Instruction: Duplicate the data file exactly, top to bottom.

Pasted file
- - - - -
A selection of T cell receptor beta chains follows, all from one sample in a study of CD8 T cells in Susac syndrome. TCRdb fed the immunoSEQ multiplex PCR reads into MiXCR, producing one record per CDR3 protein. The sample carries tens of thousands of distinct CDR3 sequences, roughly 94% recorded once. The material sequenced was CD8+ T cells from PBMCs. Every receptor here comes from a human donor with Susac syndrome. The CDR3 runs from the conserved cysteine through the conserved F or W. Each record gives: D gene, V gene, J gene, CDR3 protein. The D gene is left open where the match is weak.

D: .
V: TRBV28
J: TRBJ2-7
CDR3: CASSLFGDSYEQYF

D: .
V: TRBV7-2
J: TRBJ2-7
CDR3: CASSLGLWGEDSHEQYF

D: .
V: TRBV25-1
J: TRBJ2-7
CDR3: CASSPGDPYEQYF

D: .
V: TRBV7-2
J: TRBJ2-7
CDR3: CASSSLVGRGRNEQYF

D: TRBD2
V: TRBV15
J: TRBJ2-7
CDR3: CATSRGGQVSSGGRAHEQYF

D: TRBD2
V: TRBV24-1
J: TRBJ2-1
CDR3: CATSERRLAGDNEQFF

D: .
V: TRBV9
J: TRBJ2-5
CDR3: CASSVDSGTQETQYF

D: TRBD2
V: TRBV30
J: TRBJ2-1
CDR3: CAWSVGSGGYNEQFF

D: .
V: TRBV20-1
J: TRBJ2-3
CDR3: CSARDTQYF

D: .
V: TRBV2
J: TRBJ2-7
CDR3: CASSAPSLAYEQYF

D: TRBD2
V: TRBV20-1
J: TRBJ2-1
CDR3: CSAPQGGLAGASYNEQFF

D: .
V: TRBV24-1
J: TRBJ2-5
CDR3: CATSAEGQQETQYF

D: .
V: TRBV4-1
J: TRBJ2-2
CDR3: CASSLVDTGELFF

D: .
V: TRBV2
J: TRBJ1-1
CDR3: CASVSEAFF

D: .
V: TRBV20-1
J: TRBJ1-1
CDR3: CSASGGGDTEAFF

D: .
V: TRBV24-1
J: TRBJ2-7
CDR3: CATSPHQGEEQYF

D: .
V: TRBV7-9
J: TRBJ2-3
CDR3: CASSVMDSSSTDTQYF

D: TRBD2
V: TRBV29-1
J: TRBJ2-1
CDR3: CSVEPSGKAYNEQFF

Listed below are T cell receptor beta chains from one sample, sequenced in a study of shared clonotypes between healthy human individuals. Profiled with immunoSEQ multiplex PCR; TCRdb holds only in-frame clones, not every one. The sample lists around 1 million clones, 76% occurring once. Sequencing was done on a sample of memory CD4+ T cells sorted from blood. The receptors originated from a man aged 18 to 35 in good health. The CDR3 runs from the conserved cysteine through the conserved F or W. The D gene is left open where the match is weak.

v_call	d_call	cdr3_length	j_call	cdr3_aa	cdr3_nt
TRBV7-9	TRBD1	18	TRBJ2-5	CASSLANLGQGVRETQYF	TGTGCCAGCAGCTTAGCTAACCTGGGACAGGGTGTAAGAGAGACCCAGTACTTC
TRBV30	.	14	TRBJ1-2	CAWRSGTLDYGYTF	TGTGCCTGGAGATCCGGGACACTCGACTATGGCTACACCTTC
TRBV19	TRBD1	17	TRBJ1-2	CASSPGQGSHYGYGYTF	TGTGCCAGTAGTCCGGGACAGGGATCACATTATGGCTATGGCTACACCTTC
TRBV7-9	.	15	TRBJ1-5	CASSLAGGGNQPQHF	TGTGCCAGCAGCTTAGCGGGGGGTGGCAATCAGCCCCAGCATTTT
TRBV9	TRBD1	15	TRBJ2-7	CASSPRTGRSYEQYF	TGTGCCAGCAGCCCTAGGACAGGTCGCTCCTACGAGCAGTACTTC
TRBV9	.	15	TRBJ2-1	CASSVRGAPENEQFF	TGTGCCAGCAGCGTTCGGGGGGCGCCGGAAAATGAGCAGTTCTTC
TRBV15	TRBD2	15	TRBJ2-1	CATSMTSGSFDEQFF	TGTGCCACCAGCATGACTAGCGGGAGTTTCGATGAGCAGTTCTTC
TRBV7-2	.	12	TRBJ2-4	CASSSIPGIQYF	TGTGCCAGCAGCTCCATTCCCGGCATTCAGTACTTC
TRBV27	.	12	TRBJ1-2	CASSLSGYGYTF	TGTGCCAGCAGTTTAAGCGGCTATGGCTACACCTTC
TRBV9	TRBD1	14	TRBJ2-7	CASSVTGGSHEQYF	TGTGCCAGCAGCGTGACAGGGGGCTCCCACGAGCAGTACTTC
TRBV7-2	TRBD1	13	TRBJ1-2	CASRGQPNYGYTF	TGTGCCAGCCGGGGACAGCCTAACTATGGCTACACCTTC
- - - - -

A selection of T cell receptor beta chains follows, all from one sample in a study of CD8 T cells in Susac syndrome. TCRdb fed the immunoSEQ multiplex PCR reads into MiXCR, producing one record per CDR3 protein. The sample carries tens of thousands of distinct CDR3 sequences, roughly 94% recorded once. The material sequenced was CD8+ T cells from PBMCs. Every receptor here comes from a human donor with Susac syndrome. The CDR3 runs from the conserved cysteine through the conserved F or W. Each record gives: D gene, V gene, J gene, CDR3 protein. The D gene is left open where the match is weak.

D: .
V: TRBV28
J: TRBJ2-7
CDR3: CASSLFGDSYEQYF

D: .
V: TRBV7-2
J: TRBJ2-7
CDR3: CASSLGLWGEDSHEQYF

D: .
V: TRBV25-1
J: TRBJ2-7
CDR3: CASSPGDPYEQYF

D: .
V: TRBV7-2
J: TRBJ2-7
CDR3: CASSSLVGRGRNEQYF

D: TRBD2
V: TRBV15
J: TRBJ2-7
CDR3: CATSRGGQVSSGGRAHEQYF

D: TRBD2
V: TRBV24-1
J: TRBJ2-1
CDR3: CATSERRLAGDNEQFF

D: .
V: TRBV9
J: TRBJ2-5
CDR3: CASSVDSGTQETQYF

D: TRBD2
V: TRBV30
J: TRBJ2-1
CDR3: CAWSVGSGGYNEQFF

D: .
V: TRBV20-1
J: TRBJ2-3
CDR3: CSARDTQYF

D: .
V: TRBV2
J: TRBJ2-7
CDR3: CASSAPSLAYEQYF

D: TRBD2
V: TRBV20-1
J: TRBJ2-1
CDR3: CSAPQGGLAGASYNEQFF

D: .
V: TRBV24-1
J: TRBJ2-5
CDR3: CATSAEGQQETQYF

D: .
V: TRBV4-1
J: TRBJ2-2
CDR3: CASSLVDTGELFF

D: .
V: TRBV2
J: TRBJ1-1
CDR3: CASVSEAFF

D: .
V: TRBV20-1
J: TRBJ1-1
CDR3: CSASGGGDTEAFF

D: .
V: TRBV24-1
J: TRBJ2-7
CDR3: CATSPHQGEEQYF

D: .
V: TRBV7-9
J: TRBJ2-3
CDR3: CASSVMDSSSTDTQYF

D: TRBD2
V: TRBV29-1
J: TRBJ2-1
CDR3: CSVEPSGKAYNEQFF

Listed below are T cell receptor beta chains from one sample, sequenced in a study of shared clonotypes between healthy human individuals. Profiled with immunoSEQ multiplex PCR; TCRdb holds only in-frame clones, not every one. The sample lists around 1 million clones, 76% occurring once. Sequencing was done on a sample of memory CD4+ T cells sorted from blood. The receptors originated from a man aged 18 to 35 in good health. The CDR3 runs from the conserved cysteine through the conserved F or W. The D gene is left open where the match is weak.

v_call	d_call	cdr3_length	j_call	cdr3_aa	cdr3_nt
TRBV7-9	TRBD1	18	TRBJ2-5	CASSLANLGQGVRETQYF	TGTGCCAGCAGCTTAGCTAACCTGGGACAGGGTGTAAGAGAGACCCAGTACTTC
TRBV30	.	14	TRBJ1-2	CAWRSGTLDYGYTF	TGTGCCTGGAGATCCGGGACACTCGACTATGGCTACACCTTC
TRBV19	TRBD1	17	TRBJ1-2	CASSPGQGSHYGYGYTF	TGTGCCAGTAGTCCGGGACAGGGATCACATTATGGCTATGGCTACACCTTC
TRBV7-9	.	15	TRBJ1-5	CASSLAGGGNQPQHF	TGTGCCAGCAGCTTAGCGGGGGGTGGCAATCAGCCCCAGCATTTT
TRBV9	TRBD1	15	TRBJ2-7	CASSPRTGRSYEQYF	TGTGCCAGCAGCCCTAGGACAGGTCGCTCCTACGAGCAGTACTTC
TRBV9	.	15	TRBJ2-1	CASSVRGAPENEQFF	TGTGCCAGCAGCGTTCGGGGGGCGCCGGAAAATGAGCAGTTCTTC
TRBV15	TRBD2	15	TRBJ2-1	CATSMTSGSFDEQFF	TGTGCCACCAGCATGACTAGCGGGAGTTTCGATGAGCAGTTCTTC
TRBV7-2	.	12	TRBJ2-4	CASSSIPGIQYF	TGTGCCAGCAGCTCCATTCCCGGCATTCAGTACTTC
TRBV27	.	12	TRBJ1-2	CASSLSGYGYTF	TGTGCCAGCAGTTTAAGCGGCTATGGCTACACCTTC
TRBV9	TRBD1	14	TRBJ2-7	CASSVTGGSHEQYF	TGTGCCAGCAGCGTGACAGGGGGCTCCCACGAGCAGTACTTC
TRBV7-2	TRBD1	13	TRBJ1-2	CASRGQPNYGYTF	TGTGCCAGCCGGGGACAGCCTAACTATGGCTACACCTTC